The Brooklyn Rail has an interview with painter Elizabeth Murray and curator Robert Storr.
Rail: And how do you see Elizabeth’s work in the context of the recent history of shaped canvas? There are those who would fit into that category, for example Frank Stella, Lee Bontecou, and Ron Gorchov?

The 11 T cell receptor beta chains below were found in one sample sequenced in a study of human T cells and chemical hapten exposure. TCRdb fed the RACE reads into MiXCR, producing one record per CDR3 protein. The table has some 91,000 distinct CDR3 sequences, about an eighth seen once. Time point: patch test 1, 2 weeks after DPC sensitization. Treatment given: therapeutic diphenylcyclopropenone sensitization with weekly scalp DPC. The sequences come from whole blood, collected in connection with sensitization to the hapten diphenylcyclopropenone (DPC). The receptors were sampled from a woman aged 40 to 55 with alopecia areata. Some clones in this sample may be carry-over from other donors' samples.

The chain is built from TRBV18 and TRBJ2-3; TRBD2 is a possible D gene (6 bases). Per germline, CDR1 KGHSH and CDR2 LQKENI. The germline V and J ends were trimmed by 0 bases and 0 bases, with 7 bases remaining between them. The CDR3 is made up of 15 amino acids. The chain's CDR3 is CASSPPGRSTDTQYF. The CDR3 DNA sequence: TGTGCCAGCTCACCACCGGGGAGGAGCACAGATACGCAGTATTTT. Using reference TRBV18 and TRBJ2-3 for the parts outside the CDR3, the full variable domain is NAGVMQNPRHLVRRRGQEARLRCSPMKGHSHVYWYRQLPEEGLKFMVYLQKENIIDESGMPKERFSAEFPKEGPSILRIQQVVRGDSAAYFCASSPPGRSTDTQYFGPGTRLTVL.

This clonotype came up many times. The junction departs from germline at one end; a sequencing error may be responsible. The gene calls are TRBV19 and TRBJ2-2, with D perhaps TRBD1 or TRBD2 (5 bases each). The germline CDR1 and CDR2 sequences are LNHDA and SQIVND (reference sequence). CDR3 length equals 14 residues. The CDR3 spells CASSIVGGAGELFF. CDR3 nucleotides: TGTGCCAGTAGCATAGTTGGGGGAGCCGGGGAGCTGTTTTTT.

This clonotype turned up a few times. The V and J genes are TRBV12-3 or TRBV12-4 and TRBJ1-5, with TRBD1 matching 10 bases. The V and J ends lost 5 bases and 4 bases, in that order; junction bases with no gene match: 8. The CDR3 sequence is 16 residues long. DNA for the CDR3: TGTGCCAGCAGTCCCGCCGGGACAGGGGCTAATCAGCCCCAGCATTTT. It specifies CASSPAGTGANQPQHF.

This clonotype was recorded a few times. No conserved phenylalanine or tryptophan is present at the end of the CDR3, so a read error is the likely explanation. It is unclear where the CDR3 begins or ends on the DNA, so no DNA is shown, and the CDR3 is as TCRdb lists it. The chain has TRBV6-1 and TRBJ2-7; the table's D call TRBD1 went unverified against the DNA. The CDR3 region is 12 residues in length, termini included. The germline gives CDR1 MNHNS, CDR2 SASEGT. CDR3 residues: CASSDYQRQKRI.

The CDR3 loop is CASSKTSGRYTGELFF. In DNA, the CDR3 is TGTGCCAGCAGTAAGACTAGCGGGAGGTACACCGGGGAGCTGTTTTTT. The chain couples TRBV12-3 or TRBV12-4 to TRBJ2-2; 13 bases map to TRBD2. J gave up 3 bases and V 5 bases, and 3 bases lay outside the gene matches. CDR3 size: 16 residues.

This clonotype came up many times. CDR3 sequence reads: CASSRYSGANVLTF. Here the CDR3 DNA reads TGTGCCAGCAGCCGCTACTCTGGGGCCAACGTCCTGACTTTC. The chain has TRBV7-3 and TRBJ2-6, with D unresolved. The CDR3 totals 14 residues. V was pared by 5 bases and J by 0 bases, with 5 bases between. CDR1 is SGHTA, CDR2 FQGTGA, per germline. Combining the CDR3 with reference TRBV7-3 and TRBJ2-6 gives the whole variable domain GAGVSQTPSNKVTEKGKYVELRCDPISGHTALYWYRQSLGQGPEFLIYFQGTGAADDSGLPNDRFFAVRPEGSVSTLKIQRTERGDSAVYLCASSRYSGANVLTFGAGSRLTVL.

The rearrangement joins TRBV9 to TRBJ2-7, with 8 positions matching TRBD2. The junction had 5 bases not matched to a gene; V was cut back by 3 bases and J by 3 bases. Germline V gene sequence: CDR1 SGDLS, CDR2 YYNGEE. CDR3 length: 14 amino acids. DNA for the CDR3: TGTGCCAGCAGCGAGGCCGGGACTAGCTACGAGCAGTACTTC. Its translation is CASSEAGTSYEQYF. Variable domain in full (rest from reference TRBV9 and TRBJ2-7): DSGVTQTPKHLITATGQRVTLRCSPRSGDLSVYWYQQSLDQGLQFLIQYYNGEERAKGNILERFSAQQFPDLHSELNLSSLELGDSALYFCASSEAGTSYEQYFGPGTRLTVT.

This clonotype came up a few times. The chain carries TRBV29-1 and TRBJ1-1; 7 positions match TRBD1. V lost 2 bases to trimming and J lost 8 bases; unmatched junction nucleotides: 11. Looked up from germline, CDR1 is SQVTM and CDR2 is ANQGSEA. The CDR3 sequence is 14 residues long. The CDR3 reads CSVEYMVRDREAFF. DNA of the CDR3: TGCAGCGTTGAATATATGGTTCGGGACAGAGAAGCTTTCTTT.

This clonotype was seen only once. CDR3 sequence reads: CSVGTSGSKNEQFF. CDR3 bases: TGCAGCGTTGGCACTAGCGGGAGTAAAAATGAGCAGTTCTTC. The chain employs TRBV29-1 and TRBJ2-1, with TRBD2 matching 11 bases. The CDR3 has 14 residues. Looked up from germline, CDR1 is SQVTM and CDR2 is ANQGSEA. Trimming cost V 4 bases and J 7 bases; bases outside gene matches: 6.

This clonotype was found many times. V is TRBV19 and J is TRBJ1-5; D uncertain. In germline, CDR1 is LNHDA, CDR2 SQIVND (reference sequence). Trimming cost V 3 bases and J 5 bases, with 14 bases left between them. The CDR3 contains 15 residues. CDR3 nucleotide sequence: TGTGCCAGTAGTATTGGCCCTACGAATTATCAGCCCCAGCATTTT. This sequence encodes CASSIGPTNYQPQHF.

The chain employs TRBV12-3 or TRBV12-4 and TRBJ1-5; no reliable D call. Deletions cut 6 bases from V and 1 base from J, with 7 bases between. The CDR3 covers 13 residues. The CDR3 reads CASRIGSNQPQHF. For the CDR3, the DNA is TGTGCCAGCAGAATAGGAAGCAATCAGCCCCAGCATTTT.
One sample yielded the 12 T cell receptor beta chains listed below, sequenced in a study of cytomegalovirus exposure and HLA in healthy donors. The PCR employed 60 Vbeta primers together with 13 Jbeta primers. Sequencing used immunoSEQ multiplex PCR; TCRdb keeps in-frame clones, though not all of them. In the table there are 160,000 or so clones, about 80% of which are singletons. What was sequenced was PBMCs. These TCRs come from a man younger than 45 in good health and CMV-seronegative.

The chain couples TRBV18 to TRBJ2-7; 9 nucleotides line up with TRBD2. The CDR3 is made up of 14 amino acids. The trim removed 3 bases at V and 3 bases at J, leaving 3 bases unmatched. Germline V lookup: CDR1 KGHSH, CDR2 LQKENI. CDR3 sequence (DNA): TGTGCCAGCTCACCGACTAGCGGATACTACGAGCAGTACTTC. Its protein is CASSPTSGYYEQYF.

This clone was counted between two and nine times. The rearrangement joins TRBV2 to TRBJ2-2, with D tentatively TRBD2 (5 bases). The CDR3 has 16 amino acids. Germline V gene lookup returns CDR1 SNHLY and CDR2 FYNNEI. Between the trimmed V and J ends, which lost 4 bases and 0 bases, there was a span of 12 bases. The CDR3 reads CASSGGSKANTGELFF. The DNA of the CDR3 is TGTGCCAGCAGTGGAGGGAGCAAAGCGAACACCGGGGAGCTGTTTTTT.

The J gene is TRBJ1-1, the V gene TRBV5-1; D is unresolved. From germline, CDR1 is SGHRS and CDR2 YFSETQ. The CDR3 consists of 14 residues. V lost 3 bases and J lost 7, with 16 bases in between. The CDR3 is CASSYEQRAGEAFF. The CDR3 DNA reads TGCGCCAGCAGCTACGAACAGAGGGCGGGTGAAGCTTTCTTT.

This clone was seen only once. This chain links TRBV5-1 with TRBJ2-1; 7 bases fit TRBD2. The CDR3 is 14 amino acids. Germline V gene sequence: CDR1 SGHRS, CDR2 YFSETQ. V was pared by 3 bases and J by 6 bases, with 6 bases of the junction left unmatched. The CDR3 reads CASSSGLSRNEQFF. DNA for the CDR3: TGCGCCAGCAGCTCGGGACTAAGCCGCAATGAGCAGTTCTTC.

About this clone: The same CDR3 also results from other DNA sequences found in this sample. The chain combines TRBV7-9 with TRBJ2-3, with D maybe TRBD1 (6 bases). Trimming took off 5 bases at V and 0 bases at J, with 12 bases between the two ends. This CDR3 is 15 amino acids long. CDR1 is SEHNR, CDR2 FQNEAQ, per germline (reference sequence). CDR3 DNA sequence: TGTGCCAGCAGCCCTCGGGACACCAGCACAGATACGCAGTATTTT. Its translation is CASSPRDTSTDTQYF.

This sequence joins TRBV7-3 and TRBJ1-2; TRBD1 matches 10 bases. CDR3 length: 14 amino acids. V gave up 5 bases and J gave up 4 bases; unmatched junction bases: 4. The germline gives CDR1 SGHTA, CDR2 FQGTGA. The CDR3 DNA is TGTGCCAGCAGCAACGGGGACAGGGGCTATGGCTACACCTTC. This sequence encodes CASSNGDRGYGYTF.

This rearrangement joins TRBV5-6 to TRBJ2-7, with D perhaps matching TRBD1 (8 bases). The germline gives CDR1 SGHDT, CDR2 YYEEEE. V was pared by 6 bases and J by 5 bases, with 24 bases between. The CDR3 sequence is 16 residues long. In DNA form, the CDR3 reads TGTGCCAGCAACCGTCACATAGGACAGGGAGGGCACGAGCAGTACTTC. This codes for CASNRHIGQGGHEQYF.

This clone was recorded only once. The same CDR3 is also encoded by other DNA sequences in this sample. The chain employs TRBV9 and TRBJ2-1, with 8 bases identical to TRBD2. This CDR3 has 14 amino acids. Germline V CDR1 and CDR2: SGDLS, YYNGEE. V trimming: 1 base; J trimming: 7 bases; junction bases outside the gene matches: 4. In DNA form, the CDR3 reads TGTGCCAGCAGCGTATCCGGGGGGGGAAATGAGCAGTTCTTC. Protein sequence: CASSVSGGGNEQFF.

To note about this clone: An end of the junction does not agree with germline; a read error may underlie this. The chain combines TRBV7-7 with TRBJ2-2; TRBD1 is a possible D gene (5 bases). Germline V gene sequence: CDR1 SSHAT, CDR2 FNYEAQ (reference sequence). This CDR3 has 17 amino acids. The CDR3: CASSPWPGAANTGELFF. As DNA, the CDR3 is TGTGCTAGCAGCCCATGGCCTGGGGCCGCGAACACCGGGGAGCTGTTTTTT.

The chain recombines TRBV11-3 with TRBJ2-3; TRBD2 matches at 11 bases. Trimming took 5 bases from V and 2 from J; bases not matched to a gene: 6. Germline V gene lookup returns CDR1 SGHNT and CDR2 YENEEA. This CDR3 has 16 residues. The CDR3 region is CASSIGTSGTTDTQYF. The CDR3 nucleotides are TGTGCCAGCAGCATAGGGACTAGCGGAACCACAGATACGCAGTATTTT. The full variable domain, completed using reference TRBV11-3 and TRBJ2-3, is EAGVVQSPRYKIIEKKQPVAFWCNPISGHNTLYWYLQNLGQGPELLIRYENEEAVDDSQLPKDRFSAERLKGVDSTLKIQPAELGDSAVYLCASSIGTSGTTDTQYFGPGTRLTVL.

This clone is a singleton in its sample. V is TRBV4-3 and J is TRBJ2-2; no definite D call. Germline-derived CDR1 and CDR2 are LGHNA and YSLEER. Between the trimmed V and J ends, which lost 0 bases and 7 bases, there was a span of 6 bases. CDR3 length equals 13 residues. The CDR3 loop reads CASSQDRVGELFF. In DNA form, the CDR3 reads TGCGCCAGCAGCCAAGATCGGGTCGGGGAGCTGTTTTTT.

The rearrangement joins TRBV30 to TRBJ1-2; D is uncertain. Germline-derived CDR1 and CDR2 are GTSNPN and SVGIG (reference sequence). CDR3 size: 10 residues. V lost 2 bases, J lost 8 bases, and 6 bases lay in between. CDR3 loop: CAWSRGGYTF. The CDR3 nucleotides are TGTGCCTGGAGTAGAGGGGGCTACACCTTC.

Storr: The argument that I made back in the eighties when I first heard about Elizabeth’s work, that I’m making again for the catalogue essay, is that basically she’s the first painter to have fully developed the possibilities of a shaped canvas work, which is based if you want to call it on the surrealist side of the equation that Stella and others had done. It goes way back to Russia and Argentina in the 1940s. What they did was figure out how to make a shaped canvas that was faceted in a way that a cubist painting can be faceted. But the idea that the container of the painting, the support, would follow the same elastic surface geometries as the forms within the painting, the biomorphisms, that was touched by no one. And Ron [Gorchov] was the only person who has stuck his foot in the water, but he didn’t take it as far as it might have been taken at that point. And I’m a big champion of his paintings, as you know, so I’m not admitting to reasons of criticism, again, but Elizabeth simply saw an opportunity that’s been sitting there for seventy years. I think it’s indicative of how she’s important, not just why she’s important, that not being deterred by the fact that there’s no argument out there for doing it, and not trying to get in on the arguments that are always in play around Stella, and seeing physically and materially what can be done, has made a dramatic change in the paintings.